Then it was time to have my finger pricked and some blood spots taken to analyse normal lactate levels.

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The ergonometer is behind the VDUs – we didn’t use the Wattbike

Onto the bike test, or more correctly, the ergonometer test. The ergonometer is a very accurate static “bike” that strictly controls the resistance of the ramp.  I was given a face mask and hooked up to a gas exchange analyser and off we went. After a warmup the power started at 100W and then slowly ramped up until I could do no more. I topped out at a tad over 410W and 175bpm. Another blood test and then I had to immediatly go as hard as I could for 2 minutes. The ramp was to clear out my anerobic energy systems and then the 2 minute effort would be all about my aerobic capabilities, from which my Critical Power (CP) could be assessed.  At the end of that it was back to a ramp, this time starting at 360W, I didn’t last long beyond that before I couldn’t turn the pedals. After a cooldown that was it.  The power and HR graph at the start of this post is the trace from the test.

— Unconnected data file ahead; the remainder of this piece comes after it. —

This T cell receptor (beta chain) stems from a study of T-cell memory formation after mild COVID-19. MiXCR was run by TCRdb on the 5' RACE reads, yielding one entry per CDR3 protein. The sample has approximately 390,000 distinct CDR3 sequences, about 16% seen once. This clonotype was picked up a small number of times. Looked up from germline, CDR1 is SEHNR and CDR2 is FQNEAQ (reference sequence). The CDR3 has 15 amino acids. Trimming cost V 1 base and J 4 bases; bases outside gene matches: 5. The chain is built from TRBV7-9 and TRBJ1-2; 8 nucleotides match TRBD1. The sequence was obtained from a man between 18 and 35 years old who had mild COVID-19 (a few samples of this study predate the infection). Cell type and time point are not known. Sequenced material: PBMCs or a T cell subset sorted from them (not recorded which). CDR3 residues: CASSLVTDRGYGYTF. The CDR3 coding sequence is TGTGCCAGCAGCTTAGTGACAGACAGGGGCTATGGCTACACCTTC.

My CP (equivalent to 20 minute power) came out at around a very surprising 333W – which means I’m not trying hard enough in 10’s!

The second and third tests followed a similar approach but without the CP test.

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Test 2

The tests themselves seem innocuous enough until you are doing them.  In total they last about 33 minutes (for me anyway – if you hold the ramp for longer they will last longer!) and run out at around 40-ish TSS.

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Test 3

The ramp itself is reasonably comfortable until you get to the pointy end.  Then I found that I became very aware of the mask and I often had a real desire to scratch my face!  At the point of failure I was gasping for air and my legs were burning, and the guys are shouting to keep going.  The ergononmeter doesn’t let up so my cadence just got slower and slower until I couldn’t really turn the pedals.  It’s a horrible feeling, and then you do it again!  That said, I found the experience very interesting and the data has given me a lot of food for thought.

Edit – results can be found in this post here

 

High Intensity Weekend